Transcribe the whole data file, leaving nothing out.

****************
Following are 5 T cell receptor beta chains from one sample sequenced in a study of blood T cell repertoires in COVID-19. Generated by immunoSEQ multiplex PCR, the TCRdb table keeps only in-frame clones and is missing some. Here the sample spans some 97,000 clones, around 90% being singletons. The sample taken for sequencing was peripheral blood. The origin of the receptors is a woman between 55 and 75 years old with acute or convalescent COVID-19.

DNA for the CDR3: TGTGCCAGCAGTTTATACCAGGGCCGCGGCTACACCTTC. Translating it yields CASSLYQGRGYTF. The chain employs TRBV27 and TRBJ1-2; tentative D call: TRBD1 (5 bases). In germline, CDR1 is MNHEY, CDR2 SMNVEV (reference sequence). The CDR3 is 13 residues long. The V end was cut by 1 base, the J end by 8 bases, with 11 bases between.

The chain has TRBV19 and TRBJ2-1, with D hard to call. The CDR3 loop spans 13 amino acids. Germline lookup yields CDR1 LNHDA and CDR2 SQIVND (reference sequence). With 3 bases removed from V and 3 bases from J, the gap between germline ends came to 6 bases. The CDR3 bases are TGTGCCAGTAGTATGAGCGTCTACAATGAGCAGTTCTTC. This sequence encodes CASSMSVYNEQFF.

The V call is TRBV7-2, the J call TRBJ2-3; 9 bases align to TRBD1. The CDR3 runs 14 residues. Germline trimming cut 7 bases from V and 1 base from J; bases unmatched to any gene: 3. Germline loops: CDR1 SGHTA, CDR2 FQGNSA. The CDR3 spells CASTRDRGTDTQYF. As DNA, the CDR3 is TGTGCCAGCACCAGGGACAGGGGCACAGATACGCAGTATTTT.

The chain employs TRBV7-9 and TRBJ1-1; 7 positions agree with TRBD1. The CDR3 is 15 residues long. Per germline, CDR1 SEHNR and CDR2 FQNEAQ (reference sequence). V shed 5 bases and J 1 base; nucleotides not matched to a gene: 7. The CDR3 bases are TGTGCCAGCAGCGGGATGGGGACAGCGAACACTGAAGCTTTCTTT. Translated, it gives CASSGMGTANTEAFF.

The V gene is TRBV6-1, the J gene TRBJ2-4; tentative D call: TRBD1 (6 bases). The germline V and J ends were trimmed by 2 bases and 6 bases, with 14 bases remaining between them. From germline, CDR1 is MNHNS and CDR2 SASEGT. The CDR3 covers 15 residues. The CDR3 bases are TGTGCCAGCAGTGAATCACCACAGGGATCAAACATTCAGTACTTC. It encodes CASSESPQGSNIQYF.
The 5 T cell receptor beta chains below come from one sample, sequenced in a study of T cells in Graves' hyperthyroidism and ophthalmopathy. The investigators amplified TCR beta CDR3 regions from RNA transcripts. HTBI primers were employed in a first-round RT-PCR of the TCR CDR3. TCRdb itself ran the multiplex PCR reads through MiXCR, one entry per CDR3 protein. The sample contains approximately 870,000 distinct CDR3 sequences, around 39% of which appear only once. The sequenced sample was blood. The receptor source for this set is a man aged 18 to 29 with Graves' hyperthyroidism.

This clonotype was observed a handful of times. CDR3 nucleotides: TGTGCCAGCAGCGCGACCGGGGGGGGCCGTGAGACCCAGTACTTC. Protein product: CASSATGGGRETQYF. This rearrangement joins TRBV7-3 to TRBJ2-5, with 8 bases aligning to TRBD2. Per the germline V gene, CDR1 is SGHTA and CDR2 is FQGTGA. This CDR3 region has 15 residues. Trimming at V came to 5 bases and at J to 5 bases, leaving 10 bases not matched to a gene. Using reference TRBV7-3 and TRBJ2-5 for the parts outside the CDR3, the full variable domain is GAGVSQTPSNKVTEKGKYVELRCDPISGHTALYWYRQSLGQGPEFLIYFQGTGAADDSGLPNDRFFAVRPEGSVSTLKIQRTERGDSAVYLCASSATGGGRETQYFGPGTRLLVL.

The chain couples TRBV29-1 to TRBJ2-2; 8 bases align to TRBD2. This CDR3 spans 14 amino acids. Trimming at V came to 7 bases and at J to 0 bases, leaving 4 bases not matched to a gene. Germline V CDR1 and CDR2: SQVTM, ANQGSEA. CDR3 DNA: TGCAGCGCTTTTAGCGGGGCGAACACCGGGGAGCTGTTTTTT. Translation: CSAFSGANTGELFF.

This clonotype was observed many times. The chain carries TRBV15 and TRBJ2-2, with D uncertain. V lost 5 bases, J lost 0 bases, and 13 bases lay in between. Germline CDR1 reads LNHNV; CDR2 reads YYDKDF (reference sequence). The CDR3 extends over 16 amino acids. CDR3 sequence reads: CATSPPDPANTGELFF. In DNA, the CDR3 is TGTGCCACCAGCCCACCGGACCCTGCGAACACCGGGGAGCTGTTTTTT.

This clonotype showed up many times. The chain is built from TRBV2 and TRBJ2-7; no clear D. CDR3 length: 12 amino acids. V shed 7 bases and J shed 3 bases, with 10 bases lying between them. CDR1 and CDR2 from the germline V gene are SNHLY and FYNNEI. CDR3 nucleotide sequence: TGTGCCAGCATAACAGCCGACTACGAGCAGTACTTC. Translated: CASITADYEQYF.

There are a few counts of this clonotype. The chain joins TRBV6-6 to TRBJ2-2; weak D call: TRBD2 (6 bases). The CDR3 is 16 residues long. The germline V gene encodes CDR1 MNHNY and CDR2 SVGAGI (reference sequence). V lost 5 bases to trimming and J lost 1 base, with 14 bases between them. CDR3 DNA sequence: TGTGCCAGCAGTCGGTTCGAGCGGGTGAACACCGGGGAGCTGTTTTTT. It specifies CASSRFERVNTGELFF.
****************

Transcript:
Following are 5 T cell receptor beta chains from one sample sequenced in a study of blood T cell repertoires in COVID-19. Generated by immunoSEQ multiplex PCR, the TCRdb table keeps only in-frame clones and is missing some. Here the sample spans some 97,000 clones, around 90% being singletons. The sample taken for sequencing was peripheral blood. The origin of the receptors is a woman between 55 and 75 years old with acute or convalescent COVID-19.

DNA for the CDR3: TGTGCCAGCAGTTTATACCAGGGCCGCGGCTACACCTTC. Translating it yields CASSLYQGRGYTF. The chain employs TRBV27 and TRBJ1-2; tentative D call: TRBD1 (5 bases). In germline, CDR1 is MNHEY, CDR2 SMNVEV (reference sequence). The CDR3 is 13 residues long. The V end was cut by 1 base, the J end by 8 bases, with 11 bases between.

The chain has TRBV19 and TRBJ2-1, with D hard to call. The CDR3 loop spans 13 amino acids. Germline lookup yields CDR1 LNHDA and CDR2 SQIVND (reference sequence). With 3 bases removed from V and 3 bases from J, the gap between germline ends came to 6 bases. The CDR3 bases are TGTGCCAGTAGTATGAGCGTCTACAATGAGCAGTTCTTC. This sequence encodes CASSMSVYNEQFF.

The V call is TRBV7-2, the J call TRBJ2-3; 9 bases align to TRBD1. The CDR3 runs 14 residues. Germline trimming cut 7 bases from V and 1 base from J; bases unmatched to any gene: 3. Germline loops: CDR1 SGHTA, CDR2 FQGNSA. The CDR3 spells CASTRDRGTDTQYF. As DNA, the CDR3 is TGTGCCAGCACCAGGGACAGGGGCACAGATACGCAGTATTTT.

The chain employs TRBV7-9 and TRBJ1-1; 7 positions agree with TRBD1. The CDR3 is 15 residues long. Per germline, CDR1 SEHNR and CDR2 FQNEAQ (reference sequence). V shed 5 bases and J 1 base; nucleotides not matched to a gene: 7. The CDR3 bases are TGTGCCAGCAGCGGGATGGGGACAGCGAACACTGAAGCTTTCTTT. Translated, it gives CASSGMGTANTEAFF.

The V gene is TRBV6-1, the J gene TRBJ2-4; tentative D call: TRBD1 (6 bases). The germline V and J ends were trimmed by 2 bases and 6 bases, with 14 bases remaining between them. From germline, CDR1 is MNHNS and CDR2 SASEGT. The CDR3 covers 15 residues. The CDR3 bases are TGTGCCAGCAGTGAATCACCACAGGGATCAAACATTCAGTACTTC. It encodes CASSESPQGSNIQYF.
The 5 T cell receptor beta chains below come from one sample, sequenced in a study of T cells in Graves' hyperthyroidism and ophthalmopathy. The investigators amplified TCR beta CDR3 regions from RNA transcripts. HTBI primers were employed in a first-round RT-PCR of the TCR CDR3. TCRdb itself ran the multiplex PCR reads through MiXCR, one entry per CDR3 protein. The sample contains approximately 870,000 distinct CDR3 sequences, around 39% of which appear only once. The sequenced sample was blood. The receptor source for this set is a man aged 18 to 29 with Graves' hyperthyroidism.

This clonotype was observed a handful of times. CDR3 nucleotides: TGTGCCAGCAGCGCGACCGGGGGGGGCCGTGAGACCCAGTACTTC. Protein product: CASSATGGGRETQYF. This rearrangement joins TRBV7-3 to TRBJ2-5, with 8 bases aligning to TRBD2. Per the germline V gene, CDR1 is SGHTA and CDR2 is FQGTGA. This CDR3 region has 15 residues. Trimming at V came to 5 bases and at J to 5 bases, leaving 10 bases not matched to a gene. Using reference TRBV7-3 and TRBJ2-5 for the parts outside the CDR3, the full variable domain is GAGVSQTPSNKVTEKGKYVELRCDPISGHTALYWYRQSLGQGPEFLIYFQGTGAADDSGLPNDRFFAVRPEGSVSTLKIQRTERGDSAVYLCASSATGGGRETQYFGPGTRLLVL.

The chain couples TRBV29-1 to TRBJ2-2; 8 bases align to TRBD2. This CDR3 spans 14 amino acids. Trimming at V came to 7 bases and at J to 0 bases, leaving 4 bases not matched to a gene. Germline V CDR1 and CDR2: SQVTM, ANQGSEA. CDR3 DNA: TGCAGCGCTTTTAGCGGGGCGAACACCGGGGAGCTGTTTTTT. Translation: CSAFSGANTGELFF.

This clonotype was observed many times. The chain carries TRBV15 and TRBJ2-2, with D uncertain. V lost 5 bases, J lost 0 bases, and 13 bases lay in between. Germline CDR1 reads LNHNV; CDR2 reads YYDKDF (reference sequence). The CDR3 extends over 16 amino acids. CDR3 sequence reads: CATSPPDPANTGELFF. In DNA, the CDR3 is TGTGCCACCAGCCCACCGGACCCTGCGAACACCGGGGAGCTGTTTTTT.

This clonotype showed up many times. The chain is built from TRBV2 and TRBJ2-7; no clear D. CDR3 length: 12 amino acids. V shed 7 bases and J shed 3 bases, with 10 bases lying between them. CDR1 and CDR2 from the germline V gene are SNHLY and FYNNEI. CDR3 nucleotide sequence: TGTGCCAGCATAACAGCCGACTACGAGCAGTACTTC. Translated: CASITADYEQYF.

There are a few counts of this clonotype. The chain joins TRBV6-6 to TRBJ2-2; weak D call: TRBD2 (6 bases). The CDR3 is 16 residues long. The germline V gene encodes CDR1 MNHNY and CDR2 SVGAGI (reference sequence). V lost 5 bases to trimming and J lost 1 base, with 14 bases between them. CDR3 DNA sequence: TGTGCCAGCAGTCGGTTCGAGCGGGTGAACACCGGGGAGCTGTTTTTT. It specifies CASSRFERVNTGELFF.